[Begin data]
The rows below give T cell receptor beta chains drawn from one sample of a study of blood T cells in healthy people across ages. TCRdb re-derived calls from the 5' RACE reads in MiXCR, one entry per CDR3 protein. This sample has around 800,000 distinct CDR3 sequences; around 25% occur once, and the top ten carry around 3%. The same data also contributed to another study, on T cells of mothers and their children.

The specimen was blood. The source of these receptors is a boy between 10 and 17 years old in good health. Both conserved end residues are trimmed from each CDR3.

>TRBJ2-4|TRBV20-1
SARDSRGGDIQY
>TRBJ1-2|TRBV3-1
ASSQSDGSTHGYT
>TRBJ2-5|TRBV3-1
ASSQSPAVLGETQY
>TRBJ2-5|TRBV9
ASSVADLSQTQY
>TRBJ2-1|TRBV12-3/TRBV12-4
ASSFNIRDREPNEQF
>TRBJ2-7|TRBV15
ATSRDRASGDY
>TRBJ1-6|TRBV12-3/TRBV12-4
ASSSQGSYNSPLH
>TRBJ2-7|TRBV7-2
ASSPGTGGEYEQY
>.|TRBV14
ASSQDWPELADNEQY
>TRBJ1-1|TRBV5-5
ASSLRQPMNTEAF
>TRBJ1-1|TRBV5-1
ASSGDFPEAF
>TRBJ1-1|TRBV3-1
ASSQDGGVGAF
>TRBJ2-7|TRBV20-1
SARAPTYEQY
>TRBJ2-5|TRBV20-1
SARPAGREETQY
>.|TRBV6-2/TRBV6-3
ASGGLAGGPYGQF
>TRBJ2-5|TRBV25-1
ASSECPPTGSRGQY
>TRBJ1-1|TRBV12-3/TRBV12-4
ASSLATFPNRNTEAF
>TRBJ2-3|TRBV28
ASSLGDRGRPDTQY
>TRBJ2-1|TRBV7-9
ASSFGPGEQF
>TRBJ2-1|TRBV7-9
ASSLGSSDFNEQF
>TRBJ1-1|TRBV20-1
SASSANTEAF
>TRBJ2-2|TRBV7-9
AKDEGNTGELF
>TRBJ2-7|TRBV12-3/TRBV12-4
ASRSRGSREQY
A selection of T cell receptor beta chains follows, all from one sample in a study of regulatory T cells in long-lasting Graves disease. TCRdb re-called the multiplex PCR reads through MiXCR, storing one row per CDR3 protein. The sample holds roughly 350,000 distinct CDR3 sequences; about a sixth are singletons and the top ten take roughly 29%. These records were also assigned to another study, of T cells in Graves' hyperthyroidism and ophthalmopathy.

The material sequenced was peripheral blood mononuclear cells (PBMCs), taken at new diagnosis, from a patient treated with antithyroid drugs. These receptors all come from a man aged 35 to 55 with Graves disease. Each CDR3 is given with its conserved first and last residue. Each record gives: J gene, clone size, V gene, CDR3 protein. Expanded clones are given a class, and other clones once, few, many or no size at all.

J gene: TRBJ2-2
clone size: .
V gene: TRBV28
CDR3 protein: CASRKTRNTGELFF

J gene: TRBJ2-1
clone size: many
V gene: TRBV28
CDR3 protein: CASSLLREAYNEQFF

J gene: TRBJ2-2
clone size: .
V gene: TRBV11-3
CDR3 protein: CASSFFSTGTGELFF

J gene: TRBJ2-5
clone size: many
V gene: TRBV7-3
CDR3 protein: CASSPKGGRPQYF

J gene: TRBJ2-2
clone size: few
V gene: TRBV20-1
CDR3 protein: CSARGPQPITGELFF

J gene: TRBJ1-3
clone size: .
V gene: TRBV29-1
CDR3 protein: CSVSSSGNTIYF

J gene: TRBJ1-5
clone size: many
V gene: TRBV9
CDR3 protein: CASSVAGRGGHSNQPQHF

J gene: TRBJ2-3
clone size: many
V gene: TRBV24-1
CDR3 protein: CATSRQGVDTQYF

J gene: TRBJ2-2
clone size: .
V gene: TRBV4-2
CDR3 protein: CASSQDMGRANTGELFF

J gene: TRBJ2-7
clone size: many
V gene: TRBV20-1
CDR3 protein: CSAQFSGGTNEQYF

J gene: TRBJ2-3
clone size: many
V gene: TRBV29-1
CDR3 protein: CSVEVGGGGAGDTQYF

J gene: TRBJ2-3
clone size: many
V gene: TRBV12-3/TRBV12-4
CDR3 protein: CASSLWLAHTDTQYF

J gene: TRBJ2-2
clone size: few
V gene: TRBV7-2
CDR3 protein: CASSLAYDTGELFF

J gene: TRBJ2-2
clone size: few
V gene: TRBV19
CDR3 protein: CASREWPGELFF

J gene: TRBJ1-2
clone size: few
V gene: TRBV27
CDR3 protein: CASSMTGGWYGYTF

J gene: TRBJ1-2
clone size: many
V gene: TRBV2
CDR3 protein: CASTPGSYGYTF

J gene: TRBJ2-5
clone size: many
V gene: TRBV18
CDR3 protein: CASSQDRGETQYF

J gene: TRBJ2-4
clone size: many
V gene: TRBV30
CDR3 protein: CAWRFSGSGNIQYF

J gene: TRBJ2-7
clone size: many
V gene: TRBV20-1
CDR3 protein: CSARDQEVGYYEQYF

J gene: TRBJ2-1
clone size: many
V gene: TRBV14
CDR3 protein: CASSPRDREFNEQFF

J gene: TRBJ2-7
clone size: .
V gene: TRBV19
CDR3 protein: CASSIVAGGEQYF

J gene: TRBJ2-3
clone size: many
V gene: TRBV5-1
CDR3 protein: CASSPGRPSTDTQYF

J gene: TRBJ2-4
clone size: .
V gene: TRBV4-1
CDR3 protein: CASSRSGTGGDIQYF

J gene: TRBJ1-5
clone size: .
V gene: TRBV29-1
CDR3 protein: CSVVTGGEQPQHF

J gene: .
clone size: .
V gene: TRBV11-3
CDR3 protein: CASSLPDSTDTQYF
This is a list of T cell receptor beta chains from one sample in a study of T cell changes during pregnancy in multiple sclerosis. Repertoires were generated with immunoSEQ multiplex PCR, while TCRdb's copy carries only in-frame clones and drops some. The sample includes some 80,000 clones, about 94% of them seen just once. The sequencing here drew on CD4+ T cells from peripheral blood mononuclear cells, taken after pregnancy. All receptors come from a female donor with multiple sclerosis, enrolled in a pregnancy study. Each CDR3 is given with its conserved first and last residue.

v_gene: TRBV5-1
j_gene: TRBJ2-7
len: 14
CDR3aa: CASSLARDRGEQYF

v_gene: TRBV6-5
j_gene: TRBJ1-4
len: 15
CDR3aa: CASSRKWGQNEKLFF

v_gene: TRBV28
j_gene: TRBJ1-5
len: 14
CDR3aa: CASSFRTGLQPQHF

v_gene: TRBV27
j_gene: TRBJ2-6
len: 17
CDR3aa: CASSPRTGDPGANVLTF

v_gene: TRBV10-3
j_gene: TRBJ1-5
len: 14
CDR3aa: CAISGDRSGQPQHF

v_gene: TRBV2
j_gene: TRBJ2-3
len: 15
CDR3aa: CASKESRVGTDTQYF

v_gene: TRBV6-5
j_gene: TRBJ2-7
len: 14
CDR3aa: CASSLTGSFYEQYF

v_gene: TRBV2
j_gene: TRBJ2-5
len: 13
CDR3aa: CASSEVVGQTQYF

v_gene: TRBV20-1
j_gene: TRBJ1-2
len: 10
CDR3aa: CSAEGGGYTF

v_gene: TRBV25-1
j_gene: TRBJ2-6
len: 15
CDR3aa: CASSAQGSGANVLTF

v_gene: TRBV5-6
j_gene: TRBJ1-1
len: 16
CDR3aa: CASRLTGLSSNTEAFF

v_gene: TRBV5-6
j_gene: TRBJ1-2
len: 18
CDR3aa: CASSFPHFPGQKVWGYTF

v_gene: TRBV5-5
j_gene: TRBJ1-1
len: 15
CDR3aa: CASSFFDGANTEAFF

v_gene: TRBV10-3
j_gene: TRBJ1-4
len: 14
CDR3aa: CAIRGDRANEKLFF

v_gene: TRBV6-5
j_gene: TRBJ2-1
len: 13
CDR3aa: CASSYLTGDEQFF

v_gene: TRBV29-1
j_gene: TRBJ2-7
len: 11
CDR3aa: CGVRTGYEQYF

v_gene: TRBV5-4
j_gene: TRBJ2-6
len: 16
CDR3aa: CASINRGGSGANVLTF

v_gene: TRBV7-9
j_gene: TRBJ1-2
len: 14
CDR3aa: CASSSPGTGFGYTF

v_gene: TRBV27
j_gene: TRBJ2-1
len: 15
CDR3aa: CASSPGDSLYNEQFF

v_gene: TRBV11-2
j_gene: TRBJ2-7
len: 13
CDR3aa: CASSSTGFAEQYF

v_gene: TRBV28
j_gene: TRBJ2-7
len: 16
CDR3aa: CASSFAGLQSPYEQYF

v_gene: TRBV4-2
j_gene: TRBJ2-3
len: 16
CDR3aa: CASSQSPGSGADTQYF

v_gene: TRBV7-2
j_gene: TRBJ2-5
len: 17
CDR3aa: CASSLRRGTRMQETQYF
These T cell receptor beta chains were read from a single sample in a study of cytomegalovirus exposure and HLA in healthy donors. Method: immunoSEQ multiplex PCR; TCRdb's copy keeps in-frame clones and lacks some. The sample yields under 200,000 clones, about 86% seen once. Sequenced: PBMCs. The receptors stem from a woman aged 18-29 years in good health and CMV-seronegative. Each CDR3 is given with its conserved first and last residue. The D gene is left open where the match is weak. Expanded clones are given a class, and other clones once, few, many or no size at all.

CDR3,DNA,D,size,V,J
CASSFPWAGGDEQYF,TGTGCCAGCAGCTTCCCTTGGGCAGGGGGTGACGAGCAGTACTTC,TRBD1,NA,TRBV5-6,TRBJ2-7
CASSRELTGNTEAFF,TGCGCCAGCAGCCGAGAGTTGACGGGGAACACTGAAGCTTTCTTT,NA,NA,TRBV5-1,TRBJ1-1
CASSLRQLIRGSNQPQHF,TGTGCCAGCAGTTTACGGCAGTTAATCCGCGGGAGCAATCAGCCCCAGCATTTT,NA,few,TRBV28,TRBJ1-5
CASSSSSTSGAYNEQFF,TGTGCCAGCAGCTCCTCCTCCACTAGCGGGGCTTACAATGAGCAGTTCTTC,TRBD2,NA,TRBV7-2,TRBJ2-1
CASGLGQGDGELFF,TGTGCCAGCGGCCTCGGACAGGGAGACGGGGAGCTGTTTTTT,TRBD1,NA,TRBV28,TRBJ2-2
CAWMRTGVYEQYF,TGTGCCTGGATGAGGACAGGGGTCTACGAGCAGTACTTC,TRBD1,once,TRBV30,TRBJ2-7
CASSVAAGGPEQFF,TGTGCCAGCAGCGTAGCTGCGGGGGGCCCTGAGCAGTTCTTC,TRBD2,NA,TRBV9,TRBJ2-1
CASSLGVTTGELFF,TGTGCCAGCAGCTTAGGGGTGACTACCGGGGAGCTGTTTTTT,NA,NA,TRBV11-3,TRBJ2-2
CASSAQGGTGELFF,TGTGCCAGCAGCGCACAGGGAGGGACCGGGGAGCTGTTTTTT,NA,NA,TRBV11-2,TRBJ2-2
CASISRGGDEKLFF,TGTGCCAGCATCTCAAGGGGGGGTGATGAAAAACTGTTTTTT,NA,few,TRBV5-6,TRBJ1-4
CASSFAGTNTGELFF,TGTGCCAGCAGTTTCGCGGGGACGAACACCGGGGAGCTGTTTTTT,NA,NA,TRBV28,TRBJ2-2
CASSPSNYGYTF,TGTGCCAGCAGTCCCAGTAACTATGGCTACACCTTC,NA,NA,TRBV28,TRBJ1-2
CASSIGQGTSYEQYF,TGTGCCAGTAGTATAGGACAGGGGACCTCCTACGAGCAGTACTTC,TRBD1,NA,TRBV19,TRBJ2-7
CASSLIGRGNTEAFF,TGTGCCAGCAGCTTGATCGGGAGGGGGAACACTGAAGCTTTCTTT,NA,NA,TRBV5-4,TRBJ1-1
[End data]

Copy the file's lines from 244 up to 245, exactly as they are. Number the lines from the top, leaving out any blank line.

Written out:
These T cell receptor beta chains were read from a single sample in a study of cytomegalovirus exposure and HLA in healthy donors. Method: immunoSEQ multiplex PCR; TCRdb's copy keeps in-frame clones and lacks some. The sample yields under 200,000 clones, about 86% seen once. Sequenced: PBMCs. The receptors stem from a woman aged 18-29 years in good health and CMV-seronegative. Each CDR3 is given with its conserved first and last residue. The D gene is left open where the match is weak. Expanded clones are given a class, and other clones once, few, many or no size at all.

CDR3,DNA,D,size,V,J